Now for some of the negative stuff. This isn't really negative, but I've always been hesitant to hire Sandberg because of how difficult it would be to fire him. I can remember Bart Starr as head coach of the Packers and how he went on for nine seasons, long after everyone knew he didn't know what he was doing, because no one had it in them to fire him. I think Sandberg will be a successful manager. But I am a firm believer that you can't know that until you actually give him a chance to manage. If it doesn't work out, will Ricketts have it in him to fire a legend? But we're way too far down the road to worry about that now. And Bart Starr only had one season as an assistant QB coach before being hired as Head Coach and GM of the Packers, so the situation isn't really comparable.

Another thing that concerns me is that Sandberg is not exactly the most forward-thinking of baseball minds. While I don't think he's going to make any comments about walks clogging up the basepaths, he likely has no idea what VORP is. Most advanced statistical analysis would likely go right over his head. I'm sure he knows what OBP is, but I'd bet he still looks at batting average a lot. He probably relies on hunches rather than analysis a lot more than a lot of us would like.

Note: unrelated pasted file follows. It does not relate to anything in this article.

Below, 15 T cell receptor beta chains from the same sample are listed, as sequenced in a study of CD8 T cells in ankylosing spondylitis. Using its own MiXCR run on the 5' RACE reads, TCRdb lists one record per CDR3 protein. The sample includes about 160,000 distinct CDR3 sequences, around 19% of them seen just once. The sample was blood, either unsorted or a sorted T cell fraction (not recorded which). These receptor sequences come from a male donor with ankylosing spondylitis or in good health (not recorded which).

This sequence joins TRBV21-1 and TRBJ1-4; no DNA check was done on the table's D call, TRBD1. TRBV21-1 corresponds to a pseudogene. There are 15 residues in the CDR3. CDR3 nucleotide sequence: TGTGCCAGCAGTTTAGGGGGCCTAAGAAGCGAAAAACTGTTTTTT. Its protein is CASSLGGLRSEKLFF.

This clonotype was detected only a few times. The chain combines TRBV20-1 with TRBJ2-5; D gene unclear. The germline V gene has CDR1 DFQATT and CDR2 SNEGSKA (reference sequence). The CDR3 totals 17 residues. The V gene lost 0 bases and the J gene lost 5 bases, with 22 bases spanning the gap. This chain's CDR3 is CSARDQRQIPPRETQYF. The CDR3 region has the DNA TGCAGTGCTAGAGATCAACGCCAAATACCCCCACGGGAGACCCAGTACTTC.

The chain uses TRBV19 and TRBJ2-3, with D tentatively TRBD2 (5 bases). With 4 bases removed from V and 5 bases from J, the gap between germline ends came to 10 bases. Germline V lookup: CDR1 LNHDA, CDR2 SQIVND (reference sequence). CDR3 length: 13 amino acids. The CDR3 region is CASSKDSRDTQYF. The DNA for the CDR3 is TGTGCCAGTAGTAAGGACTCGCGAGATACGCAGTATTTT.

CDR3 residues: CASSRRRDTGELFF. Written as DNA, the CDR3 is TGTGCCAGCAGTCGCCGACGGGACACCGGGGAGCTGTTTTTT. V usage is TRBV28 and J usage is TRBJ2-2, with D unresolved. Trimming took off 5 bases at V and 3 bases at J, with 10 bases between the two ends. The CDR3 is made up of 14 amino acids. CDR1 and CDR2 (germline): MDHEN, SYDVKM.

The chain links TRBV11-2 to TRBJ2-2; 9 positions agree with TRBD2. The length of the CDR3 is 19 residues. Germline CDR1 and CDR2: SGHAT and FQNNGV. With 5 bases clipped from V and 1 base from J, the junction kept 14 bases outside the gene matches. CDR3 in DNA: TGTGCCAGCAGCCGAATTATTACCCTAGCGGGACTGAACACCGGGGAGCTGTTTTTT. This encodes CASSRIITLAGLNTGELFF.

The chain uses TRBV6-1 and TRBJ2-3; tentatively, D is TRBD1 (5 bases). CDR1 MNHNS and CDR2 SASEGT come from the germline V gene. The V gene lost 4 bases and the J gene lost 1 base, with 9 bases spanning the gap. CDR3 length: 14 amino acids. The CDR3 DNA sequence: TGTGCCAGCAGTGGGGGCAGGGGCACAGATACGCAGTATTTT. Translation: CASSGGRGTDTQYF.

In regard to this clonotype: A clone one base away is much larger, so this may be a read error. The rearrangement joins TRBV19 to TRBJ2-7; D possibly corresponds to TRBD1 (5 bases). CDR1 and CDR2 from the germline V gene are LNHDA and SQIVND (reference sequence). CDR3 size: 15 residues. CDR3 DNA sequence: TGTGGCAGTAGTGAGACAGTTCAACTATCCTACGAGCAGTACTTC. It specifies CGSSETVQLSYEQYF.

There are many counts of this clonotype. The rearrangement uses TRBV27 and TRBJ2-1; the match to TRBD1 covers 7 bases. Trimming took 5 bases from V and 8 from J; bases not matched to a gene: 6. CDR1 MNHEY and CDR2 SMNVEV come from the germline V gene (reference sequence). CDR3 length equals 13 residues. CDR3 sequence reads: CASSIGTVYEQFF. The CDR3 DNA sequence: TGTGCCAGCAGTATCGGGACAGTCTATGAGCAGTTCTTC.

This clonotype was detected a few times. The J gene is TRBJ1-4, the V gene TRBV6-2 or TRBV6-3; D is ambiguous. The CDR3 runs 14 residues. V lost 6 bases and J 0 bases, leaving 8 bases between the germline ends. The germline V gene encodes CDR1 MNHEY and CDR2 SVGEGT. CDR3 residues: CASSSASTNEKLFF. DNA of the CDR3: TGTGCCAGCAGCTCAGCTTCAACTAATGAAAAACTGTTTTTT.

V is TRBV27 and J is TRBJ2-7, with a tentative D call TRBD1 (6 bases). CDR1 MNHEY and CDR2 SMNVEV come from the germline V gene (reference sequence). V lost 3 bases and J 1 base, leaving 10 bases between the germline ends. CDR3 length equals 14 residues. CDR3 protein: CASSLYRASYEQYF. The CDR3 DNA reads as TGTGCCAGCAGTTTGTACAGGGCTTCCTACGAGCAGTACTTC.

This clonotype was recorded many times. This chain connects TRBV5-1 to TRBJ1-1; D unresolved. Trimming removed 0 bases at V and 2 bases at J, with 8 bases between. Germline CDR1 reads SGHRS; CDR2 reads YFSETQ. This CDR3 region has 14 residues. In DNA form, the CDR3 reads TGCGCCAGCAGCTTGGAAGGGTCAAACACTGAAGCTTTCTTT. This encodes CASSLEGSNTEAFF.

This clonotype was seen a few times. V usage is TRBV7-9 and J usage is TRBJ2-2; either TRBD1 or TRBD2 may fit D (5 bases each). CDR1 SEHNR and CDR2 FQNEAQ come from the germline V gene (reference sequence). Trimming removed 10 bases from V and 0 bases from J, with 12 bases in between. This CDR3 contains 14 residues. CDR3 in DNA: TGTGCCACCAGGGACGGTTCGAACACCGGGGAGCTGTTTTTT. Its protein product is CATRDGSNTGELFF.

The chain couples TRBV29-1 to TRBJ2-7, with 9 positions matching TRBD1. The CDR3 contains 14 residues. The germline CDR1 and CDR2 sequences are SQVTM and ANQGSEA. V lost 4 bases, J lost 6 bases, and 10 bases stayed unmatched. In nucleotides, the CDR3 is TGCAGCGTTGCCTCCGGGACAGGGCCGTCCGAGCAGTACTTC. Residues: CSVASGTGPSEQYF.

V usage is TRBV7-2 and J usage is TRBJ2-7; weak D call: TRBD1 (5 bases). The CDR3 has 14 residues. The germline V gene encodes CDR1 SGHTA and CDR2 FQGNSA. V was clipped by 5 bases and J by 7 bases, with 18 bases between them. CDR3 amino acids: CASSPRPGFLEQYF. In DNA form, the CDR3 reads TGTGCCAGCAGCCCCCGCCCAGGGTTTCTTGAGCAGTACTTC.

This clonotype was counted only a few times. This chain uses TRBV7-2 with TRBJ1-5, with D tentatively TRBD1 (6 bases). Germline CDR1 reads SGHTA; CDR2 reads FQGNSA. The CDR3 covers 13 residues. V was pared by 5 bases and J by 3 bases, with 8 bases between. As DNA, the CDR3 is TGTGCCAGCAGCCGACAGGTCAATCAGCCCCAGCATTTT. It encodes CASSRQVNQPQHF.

Going hand-in-hand with that, Sandberg uses a lot of one-run strategies and will talk some about "productive outs." He likes the running game. Most managers who talk about "Playing the game the right way" seem to think that learning to bunt properly is part of that. Now whether he is doing that as part of instruction or he thinks it's a way to win ballgames, I can't say. It's probably both. Will he be as bad as Don Baylor? I don't know. Maybe.

Sandberg also clearly believes that playing time should be earned. While minor league managers don't have complete freedom to set their lineup, they aren't micromanaged by the Farm Director either. If a guy is hot, Sandberg will play him. Guys who aren't producing get benched. In the end, this is the minors so every guy gets to play eventually and gets a chance to break out of it, but it's possible he has a doghouse in the majors. But this may be one of those things that doesn't really translate from the minors to the majors. Or it may not. Again, I have to stress that managing in the minors is not the same as managing in the majors. But being a bench coach in the majors is not the same as managing in the majors, either.

Finally, I do want to point out the Mike Scioscia parallel. (And let me add that Scioscia isn't a fan of advanced stats and talks a lot about "productive" outs. The Angels haven't traditionally drawn a lot of walks, either.) Mike Scioscia, after his playing career ended, worked as a minor league instructor before spending two years on Bill Russell's coaching staff. Then Peter O'Malley sold the team to NewsCorp. They hired Kevin Malone as GM and instead of making Scioscia the new manager, they found a guy who had won a World Series in New York in Davey Johnson, kicked Scioscia off the major league staff and told him to manage Albuquerque. It wasn't a way of getting him more experience. It was a way of hoping he'd go away. After one season, the Angels called him and the rest is history. Davey Johnson was fired after only two seasons. The Dodgers have regretted it ever since.